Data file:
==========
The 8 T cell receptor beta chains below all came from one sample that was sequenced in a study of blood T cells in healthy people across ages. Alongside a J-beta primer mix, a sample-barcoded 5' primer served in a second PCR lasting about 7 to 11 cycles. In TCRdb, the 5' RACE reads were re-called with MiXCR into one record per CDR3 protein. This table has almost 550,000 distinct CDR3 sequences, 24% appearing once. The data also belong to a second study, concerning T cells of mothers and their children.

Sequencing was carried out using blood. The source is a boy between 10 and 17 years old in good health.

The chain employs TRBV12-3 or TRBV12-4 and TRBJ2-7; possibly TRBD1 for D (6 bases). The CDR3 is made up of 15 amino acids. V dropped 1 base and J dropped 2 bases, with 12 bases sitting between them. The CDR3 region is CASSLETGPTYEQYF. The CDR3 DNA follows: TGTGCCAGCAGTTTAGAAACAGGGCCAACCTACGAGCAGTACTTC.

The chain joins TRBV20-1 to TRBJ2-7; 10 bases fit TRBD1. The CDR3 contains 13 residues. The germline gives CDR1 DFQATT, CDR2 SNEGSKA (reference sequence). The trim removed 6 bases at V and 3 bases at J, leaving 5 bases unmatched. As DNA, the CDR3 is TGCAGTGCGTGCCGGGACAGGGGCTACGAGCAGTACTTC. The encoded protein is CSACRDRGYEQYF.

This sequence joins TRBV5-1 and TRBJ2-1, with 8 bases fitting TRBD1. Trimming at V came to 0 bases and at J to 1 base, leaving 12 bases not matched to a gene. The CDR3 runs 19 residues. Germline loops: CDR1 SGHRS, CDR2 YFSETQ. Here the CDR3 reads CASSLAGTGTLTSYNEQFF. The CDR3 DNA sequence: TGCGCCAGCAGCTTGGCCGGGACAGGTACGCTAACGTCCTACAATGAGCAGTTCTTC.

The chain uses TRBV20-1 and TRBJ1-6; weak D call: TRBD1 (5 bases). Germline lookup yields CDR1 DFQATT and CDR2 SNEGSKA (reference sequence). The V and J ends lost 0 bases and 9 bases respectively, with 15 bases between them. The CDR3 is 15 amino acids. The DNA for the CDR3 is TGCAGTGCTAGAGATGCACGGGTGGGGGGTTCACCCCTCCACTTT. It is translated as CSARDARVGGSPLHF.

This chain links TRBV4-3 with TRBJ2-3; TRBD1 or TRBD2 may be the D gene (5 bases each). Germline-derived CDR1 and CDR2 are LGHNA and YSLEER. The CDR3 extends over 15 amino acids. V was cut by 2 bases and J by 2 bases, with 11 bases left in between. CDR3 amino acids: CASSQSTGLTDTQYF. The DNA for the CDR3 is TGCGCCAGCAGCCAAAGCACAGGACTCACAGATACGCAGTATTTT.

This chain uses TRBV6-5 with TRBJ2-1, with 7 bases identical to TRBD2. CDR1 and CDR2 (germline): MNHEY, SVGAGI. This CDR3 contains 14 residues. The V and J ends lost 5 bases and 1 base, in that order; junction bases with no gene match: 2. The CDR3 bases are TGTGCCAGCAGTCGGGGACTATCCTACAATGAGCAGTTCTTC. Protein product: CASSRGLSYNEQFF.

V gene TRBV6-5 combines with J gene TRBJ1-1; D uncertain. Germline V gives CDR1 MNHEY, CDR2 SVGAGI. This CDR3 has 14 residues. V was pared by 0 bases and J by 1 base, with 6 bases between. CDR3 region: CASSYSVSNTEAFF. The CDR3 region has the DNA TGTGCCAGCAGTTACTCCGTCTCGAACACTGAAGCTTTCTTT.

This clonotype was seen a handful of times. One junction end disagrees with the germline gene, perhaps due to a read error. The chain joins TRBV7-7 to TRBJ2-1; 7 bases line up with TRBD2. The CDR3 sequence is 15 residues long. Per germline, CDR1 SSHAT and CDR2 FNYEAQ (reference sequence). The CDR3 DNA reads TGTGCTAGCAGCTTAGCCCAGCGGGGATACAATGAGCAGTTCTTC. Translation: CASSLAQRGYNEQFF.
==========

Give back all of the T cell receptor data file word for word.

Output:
The 8 T cell receptor beta chains below all came from one sample that was sequenced in a study of blood T cells in healthy people across ages. Alongside a J-beta primer mix, a sample-barcoded 5' primer served in a second PCR lasting about 7 to 11 cycles. In TCRdb, the 5' RACE reads were re-called with MiXCR into one record per CDR3 protein. This table has almost 550,000 distinct CDR3 sequences, 24% appearing once. The data also belong to a second study, concerning T cells of mothers and their children.

Sequencing was carried out using blood. The source is a boy between 10 and 17 years old in good health.

The chain employs TRBV12-3 or TRBV12-4 and TRBJ2-7; possibly TRBD1 for D (6 bases). The CDR3 is made up of 15 amino acids. V dropped 1 base and J dropped 2 bases, with 12 bases sitting between them. The CDR3 region is CASSLETGPTYEQYF. The CDR3 DNA follows: TGTGCCAGCAGTTTAGAAACAGGGCCAACCTACGAGCAGTACTTC.

The chain joins TRBV20-1 to TRBJ2-7; 10 bases fit TRBD1. The CDR3 contains 13 residues. The germline gives CDR1 DFQATT, CDR2 SNEGSKA (reference sequence). The trim removed 6 bases at V and 3 bases at J, leaving 5 bases unmatched. As DNA, the CDR3 is TGCAGTGCGTGCCGGGACAGGGGCTACGAGCAGTACTTC. The encoded protein is CSACRDRGYEQYF.

This sequence joins TRBV5-1 and TRBJ2-1, with 8 bases fitting TRBD1. Trimming at V came to 0 bases and at J to 1 base, leaving 12 bases not matched to a gene. The CDR3 runs 19 residues. Germline loops: CDR1 SGHRS, CDR2 YFSETQ. Here the CDR3 reads CASSLAGTGTLTSYNEQFF. The CDR3 DNA sequence: TGCGCCAGCAGCTTGGCCGGGACAGGTACGCTAACGTCCTACAATGAGCAGTTCTTC.

The chain uses TRBV20-1 and TRBJ1-6; weak D call: TRBD1 (5 bases). Germline lookup yields CDR1 DFQATT and CDR2 SNEGSKA (reference sequence). The V and J ends lost 0 bases and 9 bases respectively, with 15 bases between them. The CDR3 is 15 amino acids. The DNA for the CDR3 is TGCAGTGCTAGAGATGCACGGGTGGGGGGTTCACCCCTCCACTTT. It is translated as CSARDARVGGSPLHF.

This chain links TRBV4-3 with TRBJ2-3; TRBD1 or TRBD2 may be the D gene (5 bases each). Germline-derived CDR1 and CDR2 are LGHNA and YSLEER. The CDR3 extends over 15 amino acids. V was cut by 2 bases and J by 2 bases, with 11 bases left in between. CDR3 amino acids: CASSQSTGLTDTQYF. The DNA for the CDR3 is TGCGCCAGCAGCCAAAGCACAGGACTCACAGATACGCAGTATTTT.

This chain uses TRBV6-5 with TRBJ2-1, with 7 bases identical to TRBD2. CDR1 and CDR2 (germline): MNHEY, SVGAGI. This CDR3 contains 14 residues. The V and J ends lost 5 bases and 1 base, in that order; junction bases with no gene match: 2. The CDR3 bases are TGTGCCAGCAGTCGGGGACTATCCTACAATGAGCAGTTCTTC. Protein product: CASSRGLSYNEQFF.

V gene TRBV6-5 combines with J gene TRBJ1-1; D uncertain. Germline V gives CDR1 MNHEY, CDR2 SVGAGI. This CDR3 has 14 residues. V was pared by 0 bases and J by 1 base, with 6 bases between. CDR3 region: CASSYSVSNTEAFF. The CDR3 region has the DNA TGTGCCAGCAGTTACTCCGTCTCGAACACTGAAGCTTTCTTT.

This clonotype was seen a handful of times. One junction end disagrees with the germline gene, perhaps due to a read error. The chain joins TRBV7-7 to TRBJ2-1; 7 bases line up with TRBD2. The CDR3 sequence is 15 residues long. Per germline, CDR1 SSHAT and CDR2 FNYEAQ (reference sequence). The CDR3 DNA reads TGTGCTAGCAGCTTAGCCCAGCGGGGATACAATGAGCAGTTCTTC. Translation: CASSLAQRGYNEQFF.